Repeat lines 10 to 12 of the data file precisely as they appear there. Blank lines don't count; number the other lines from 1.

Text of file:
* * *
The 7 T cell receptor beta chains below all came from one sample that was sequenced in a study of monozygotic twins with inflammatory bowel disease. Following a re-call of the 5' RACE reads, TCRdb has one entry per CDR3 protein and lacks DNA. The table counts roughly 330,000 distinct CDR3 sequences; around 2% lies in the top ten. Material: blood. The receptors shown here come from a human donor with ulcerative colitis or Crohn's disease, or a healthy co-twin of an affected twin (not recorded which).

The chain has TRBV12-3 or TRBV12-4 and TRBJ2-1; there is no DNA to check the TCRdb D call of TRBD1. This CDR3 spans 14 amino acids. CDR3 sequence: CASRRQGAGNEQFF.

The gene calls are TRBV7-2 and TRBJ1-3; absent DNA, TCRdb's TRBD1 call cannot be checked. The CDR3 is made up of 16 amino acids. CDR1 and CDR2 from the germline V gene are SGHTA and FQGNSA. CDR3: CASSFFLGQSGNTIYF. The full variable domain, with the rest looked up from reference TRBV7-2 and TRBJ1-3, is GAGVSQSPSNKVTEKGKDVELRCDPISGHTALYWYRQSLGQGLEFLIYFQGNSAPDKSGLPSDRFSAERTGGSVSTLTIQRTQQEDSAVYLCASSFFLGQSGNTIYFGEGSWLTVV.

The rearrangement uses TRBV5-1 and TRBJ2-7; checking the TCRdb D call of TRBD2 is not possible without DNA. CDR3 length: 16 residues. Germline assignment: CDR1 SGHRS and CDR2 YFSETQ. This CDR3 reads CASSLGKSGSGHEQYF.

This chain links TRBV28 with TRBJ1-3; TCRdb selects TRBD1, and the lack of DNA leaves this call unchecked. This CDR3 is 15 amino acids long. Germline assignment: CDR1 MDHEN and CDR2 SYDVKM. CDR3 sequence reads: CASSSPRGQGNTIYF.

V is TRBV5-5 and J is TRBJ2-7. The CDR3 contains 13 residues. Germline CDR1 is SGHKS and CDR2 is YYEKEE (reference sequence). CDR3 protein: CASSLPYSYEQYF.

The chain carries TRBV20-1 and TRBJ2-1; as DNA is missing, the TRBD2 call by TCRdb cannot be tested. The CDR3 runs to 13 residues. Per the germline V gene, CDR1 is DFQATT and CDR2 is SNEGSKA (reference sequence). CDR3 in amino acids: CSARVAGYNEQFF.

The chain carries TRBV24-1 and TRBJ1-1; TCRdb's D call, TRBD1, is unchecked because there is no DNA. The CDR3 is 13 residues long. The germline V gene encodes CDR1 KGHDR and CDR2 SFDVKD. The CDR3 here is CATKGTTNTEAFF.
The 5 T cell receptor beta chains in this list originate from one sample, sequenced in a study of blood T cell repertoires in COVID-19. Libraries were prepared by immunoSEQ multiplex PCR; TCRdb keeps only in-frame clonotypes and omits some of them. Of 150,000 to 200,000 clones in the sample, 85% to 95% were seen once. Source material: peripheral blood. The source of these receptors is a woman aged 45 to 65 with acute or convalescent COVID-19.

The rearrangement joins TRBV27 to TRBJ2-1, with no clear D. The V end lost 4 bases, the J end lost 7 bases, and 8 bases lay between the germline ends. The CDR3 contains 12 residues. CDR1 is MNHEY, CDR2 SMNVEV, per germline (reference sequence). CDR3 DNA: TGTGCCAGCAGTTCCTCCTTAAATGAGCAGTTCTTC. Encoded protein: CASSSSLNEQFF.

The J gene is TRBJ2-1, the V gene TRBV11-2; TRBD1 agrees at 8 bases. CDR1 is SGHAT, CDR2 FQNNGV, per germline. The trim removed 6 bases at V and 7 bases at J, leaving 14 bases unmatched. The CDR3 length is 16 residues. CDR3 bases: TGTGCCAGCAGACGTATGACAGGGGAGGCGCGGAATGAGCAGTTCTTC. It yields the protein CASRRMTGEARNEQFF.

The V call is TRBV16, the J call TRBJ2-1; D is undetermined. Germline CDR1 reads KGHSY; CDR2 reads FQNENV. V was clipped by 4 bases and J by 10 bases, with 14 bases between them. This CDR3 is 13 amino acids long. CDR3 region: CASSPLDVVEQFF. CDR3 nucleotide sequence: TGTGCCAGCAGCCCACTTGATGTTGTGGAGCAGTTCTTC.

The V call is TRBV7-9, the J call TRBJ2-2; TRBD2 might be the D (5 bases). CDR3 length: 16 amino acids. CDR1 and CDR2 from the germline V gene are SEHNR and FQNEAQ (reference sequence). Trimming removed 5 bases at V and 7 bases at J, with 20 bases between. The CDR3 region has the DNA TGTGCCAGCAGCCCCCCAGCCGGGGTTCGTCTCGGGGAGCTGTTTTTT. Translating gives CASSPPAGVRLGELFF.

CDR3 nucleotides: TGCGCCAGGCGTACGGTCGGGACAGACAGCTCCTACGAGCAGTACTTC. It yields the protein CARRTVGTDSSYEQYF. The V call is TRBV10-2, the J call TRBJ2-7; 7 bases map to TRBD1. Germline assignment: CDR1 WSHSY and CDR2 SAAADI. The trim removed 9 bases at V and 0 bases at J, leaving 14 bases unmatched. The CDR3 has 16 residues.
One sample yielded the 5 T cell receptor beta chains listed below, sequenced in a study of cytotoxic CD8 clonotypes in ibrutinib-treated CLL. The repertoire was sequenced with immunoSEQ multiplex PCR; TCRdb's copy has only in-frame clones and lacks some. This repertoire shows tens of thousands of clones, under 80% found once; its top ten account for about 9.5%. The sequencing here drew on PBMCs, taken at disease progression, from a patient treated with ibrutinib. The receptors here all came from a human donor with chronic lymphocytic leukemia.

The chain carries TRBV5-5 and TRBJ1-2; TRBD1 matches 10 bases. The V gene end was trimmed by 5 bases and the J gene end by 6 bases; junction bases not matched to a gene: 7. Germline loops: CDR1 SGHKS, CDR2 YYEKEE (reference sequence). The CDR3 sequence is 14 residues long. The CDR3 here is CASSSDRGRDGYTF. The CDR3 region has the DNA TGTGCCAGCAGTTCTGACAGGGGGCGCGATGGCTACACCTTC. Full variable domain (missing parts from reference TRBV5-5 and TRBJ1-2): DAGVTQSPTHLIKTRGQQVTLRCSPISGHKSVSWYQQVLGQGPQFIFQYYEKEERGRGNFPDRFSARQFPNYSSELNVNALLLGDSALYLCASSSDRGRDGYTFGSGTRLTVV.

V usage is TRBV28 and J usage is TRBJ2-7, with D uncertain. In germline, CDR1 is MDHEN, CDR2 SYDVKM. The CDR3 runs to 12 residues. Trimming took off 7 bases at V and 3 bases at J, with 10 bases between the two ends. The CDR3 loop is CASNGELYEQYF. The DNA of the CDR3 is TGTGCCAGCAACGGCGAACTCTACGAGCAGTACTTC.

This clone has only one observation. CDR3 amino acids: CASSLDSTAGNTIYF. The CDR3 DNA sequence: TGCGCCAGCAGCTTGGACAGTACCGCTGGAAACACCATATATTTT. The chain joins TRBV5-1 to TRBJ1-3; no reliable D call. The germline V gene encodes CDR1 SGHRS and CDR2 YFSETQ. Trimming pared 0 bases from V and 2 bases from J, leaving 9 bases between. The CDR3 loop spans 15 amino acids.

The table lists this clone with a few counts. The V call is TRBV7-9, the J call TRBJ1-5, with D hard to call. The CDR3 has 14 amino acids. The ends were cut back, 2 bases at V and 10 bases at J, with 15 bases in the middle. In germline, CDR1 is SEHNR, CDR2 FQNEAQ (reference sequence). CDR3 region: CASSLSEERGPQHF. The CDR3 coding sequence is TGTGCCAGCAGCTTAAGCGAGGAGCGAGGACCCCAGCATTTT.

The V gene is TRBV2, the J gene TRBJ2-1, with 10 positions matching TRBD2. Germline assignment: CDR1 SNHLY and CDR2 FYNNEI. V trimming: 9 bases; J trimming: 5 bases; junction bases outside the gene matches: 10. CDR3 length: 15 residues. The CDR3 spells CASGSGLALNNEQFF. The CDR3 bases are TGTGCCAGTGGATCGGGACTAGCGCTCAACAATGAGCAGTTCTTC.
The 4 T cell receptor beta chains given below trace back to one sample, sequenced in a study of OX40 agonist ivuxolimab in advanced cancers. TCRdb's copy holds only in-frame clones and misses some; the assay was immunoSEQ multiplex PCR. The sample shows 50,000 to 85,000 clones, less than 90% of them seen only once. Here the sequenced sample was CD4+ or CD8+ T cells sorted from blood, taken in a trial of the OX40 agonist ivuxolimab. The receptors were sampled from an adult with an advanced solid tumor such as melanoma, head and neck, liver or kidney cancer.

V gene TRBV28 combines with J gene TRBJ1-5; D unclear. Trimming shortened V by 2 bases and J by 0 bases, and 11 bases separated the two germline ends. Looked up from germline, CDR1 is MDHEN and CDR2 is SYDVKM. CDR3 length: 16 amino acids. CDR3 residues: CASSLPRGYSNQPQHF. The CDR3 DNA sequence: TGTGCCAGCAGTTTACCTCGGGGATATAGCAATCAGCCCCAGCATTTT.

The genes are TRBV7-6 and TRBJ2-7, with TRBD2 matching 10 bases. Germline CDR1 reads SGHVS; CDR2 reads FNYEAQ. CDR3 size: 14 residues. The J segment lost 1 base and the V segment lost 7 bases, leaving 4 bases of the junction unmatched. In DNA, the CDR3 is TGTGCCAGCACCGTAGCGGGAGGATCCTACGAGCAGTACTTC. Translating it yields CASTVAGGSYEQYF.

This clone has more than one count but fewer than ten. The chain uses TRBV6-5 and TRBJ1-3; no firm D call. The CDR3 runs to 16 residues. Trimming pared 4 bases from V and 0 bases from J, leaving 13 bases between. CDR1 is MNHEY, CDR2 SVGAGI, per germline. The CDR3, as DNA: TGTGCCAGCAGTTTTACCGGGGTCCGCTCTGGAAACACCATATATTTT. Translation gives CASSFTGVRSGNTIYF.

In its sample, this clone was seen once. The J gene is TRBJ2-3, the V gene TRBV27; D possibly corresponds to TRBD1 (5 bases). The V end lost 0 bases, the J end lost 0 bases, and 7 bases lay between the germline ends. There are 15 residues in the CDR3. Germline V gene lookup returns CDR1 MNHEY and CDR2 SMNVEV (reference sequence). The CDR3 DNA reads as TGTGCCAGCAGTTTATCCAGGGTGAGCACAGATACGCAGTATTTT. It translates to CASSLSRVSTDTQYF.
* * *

The rearrangement joins TRBV27 to TRBJ2-1, with no clear D. The V end lost 4 bases, the J end lost 7 bases, and 8 bases lay between the germline ends. The CDR3 contains 12 residues. CDR1 is MNHEY, CDR2 SMNVEV, per germline (reference sequence). CDR3 DNA: TGTGCCAGCAGTTCCTCCTTAAATGAGCAGTTCTTC. Encoded protein: CASSSSLNEQFF.

The J gene is TRBJ2-1, the V gene TRBV11-2; TRBD1 agrees at 8 bases. CDR1 is SGHAT, CDR2 FQNNGV, per germline. The trim removed 6 bases at V and 7 bases at J, leaving 14 bases unmatched. The CDR3 length is 16 residues. CDR3 bases: TGTGCCAGCAGACGTATGACAGGGGAGGCGCGGAATGAGCAGTTCTTC. It yields the protein CASRRMTGEARNEQFF.

The V call is TRBV16, the J call TRBJ2-1; D is undetermined. Germline CDR1 reads KGHSY; CDR2 reads FQNENV. V was clipped by 4 bases and J by 10 bases, with 14 bases between them. This CDR3 is 13 amino acids long. CDR3 region: CASSPLDVVEQFF. CDR3 nucleotide sequence: TGTGCCAGCAGCCCACTTGATGTTGTGGAGCAGTTCTTC.